Chicken or Egg: Employment Is the Real Economic Driver

Written by Steven Hansen

It is easy to start blaming poor economic conditions for the poor jobs growth.  But what if the poor economic conditions were caused by poor jobs growth?

Consider that the widely used tool of GDP as the economic metric is misleading pundits on economic dynamics.  Bean counters always have problems with cause-and-effect as they cannot visualize dynamics and must calculate it based on what they understand – money flows.

Most employment models are based on monetary metrics (such as GDP based Okun’s Law) to forecast jobs growth – employment is considered a lagging indicator of the economy.

If one stares at the relationship between GDP and employment, GDP leads employment – and this is “proof” that employment is a byproduct of GDP.

But GDP is not a measure of Main Street – and consumerism is over 2/3rds of the economy.  Since GDP is essentially equal to GDI (gross domestic income), and 2/3 is related to consumption, how can it be that GDP can lead employment?  That is a question I will leave on the table.

It is likely the relationship between retail sales and employment is the tattle-tail for the economy.  When retail sales growth drops below employment growth, the economy is on an economic warning path.  The red areas under the employment growth curve are economic contraction warnings, while the green areas above the employment growth curve are period of economic expansion.

One might notice that in June 2012 – the growth rate of employment and retail sales came close to inverting.

It is not too far of a stretch, once one realizes employment is part of the economic dynamic (and not a byproduct) – to state that employment growth is a (major) factor which causes economic growth – and it has been a very good determinate historically of an oncoming recession.  The graph below shows when population adjusted employment growth falls below the zero year-over-year growth line, a recession is imminent.

If employment is a driver for GDP (and not a byproduct), what is causing the poor jobs growth is the question.  The reason is that new business starts are no where near pre-Great Recession levels.  Small business is the engine for employment growth.

The chart above is from the BLS’s BUSINESS EMPLOYMENT DYNAMICS – FOURTH QUARTER 2011.  It shows that new business is not being formed at past rates.   I have continually stated that employment dynamics changed around 2000 – and likely is the reason for slow economic recovery for recent recessions.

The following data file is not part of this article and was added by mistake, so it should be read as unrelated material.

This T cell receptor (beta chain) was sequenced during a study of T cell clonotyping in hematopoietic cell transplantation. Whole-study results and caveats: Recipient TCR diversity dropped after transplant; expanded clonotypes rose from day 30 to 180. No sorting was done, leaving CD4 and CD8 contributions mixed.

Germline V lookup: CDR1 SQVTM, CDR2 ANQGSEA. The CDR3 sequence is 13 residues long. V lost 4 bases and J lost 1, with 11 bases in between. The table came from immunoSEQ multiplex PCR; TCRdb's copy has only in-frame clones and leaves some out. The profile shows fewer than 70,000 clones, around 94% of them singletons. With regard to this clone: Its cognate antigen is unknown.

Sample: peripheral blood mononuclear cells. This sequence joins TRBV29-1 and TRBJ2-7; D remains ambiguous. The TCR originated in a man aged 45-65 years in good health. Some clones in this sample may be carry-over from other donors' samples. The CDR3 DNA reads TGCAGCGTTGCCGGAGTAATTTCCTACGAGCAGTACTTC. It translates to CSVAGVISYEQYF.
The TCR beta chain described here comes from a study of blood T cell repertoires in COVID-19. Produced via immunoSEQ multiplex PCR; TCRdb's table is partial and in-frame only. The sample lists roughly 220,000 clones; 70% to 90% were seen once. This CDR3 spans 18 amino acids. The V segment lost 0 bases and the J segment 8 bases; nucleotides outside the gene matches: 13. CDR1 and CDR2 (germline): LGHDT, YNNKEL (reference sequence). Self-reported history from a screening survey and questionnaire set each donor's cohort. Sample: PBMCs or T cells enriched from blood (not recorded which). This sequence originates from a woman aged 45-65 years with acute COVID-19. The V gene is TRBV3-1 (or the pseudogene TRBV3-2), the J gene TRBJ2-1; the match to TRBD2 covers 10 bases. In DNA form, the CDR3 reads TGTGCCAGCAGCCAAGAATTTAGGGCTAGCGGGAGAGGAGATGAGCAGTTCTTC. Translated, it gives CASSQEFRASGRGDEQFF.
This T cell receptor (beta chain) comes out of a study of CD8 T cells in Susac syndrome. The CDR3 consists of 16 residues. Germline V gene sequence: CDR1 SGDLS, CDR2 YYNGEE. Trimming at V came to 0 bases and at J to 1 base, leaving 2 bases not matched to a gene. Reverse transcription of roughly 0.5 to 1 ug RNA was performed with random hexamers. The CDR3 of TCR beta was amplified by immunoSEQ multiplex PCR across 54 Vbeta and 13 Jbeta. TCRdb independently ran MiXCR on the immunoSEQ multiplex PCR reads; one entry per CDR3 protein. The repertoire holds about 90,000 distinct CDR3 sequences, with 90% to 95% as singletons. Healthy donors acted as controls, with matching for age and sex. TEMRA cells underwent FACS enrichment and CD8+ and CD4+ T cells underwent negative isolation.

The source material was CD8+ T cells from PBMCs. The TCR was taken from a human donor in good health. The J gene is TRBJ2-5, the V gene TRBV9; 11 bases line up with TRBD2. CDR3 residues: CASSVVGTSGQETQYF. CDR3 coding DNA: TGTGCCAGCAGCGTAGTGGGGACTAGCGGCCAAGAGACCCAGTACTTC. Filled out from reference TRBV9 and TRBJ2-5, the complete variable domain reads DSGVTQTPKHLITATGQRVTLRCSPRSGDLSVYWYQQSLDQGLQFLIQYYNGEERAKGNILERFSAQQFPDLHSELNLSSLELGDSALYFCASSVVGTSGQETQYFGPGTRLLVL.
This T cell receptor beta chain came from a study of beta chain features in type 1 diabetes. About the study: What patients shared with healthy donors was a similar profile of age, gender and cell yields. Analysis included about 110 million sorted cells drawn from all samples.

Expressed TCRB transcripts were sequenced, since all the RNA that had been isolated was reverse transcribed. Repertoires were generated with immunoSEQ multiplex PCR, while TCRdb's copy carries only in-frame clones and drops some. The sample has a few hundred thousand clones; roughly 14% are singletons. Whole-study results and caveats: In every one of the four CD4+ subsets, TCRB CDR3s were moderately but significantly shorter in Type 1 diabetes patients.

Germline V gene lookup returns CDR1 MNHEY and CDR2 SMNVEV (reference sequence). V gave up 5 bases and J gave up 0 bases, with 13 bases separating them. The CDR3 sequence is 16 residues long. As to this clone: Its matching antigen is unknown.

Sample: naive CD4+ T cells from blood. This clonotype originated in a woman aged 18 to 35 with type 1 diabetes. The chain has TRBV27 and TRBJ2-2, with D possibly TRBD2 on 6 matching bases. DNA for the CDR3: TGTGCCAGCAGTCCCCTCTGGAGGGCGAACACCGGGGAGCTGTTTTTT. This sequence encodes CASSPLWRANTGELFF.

If I were to guess at the cause of reduce business starts, it is the barriers to creation of a new business:

  • permits – what permits do you need to open a lemonade stand, or a gas station, or a restaurant
  • regulation – what is the plant requirements for the lemonade stand, or gas station, or restaurant
  • administrative – the paperwork required for compliance including payroll.

Another possibility is that potential business entrepreneurs simply do not see a demand for what product or service they would provide and that is the reason they take no action.  I have not put that on the above list, but it is something that cannot be completely dismissed.  Red tape wouldn’t stop most who felt confident they could launch a successful new venture.  Fear of not having a market would.

Cause and effect is hard to determine when two elements seem to move in tandem – and one is blinded by believing the lead item (GDP) is determining employment.

Other Economic News this Week:

The Econintersect economic forecast for September 2012 shows moderate growth continuing. Overall, trend lines seem to be stable even with the fireworks in Europe, and poor data from China. An emotional component of my mind cannot help thinking this is the calm before the storm. But a logical component in the same cranium sees there are no recession flags showing in any of the indicators Econintersect follows which have been shown to be economically intuitive. There is no whiff of recession in the hard data – even though certain surveys are at recession levels.

ECRI stated in September 2011 a recession was coming . The size and depth is unknown. A positive result is this pronouncement has caused much debate in economic cyberspace. I will be glad when ECRI removes this warning (and hopefully not when the economy actually crosses into darkness).  Yet, ECRI is still insisting a recession is here (from a 07Sep2012 post on their website):

Recession Evidence Obscured in Real Time

In recent weeks, several key coincident indicators have surprised the consensus to the upside, bolstering the belief that the U.S. economy has dodged recession. Even though the latest releases may show increases, earlier data have almost uniformly been revised downward, a reality largely ignored by many. For example, after revisions, there is a net gain of only 55,000 jobs in today’s payroll jobs report, which is itself subject to further revisions.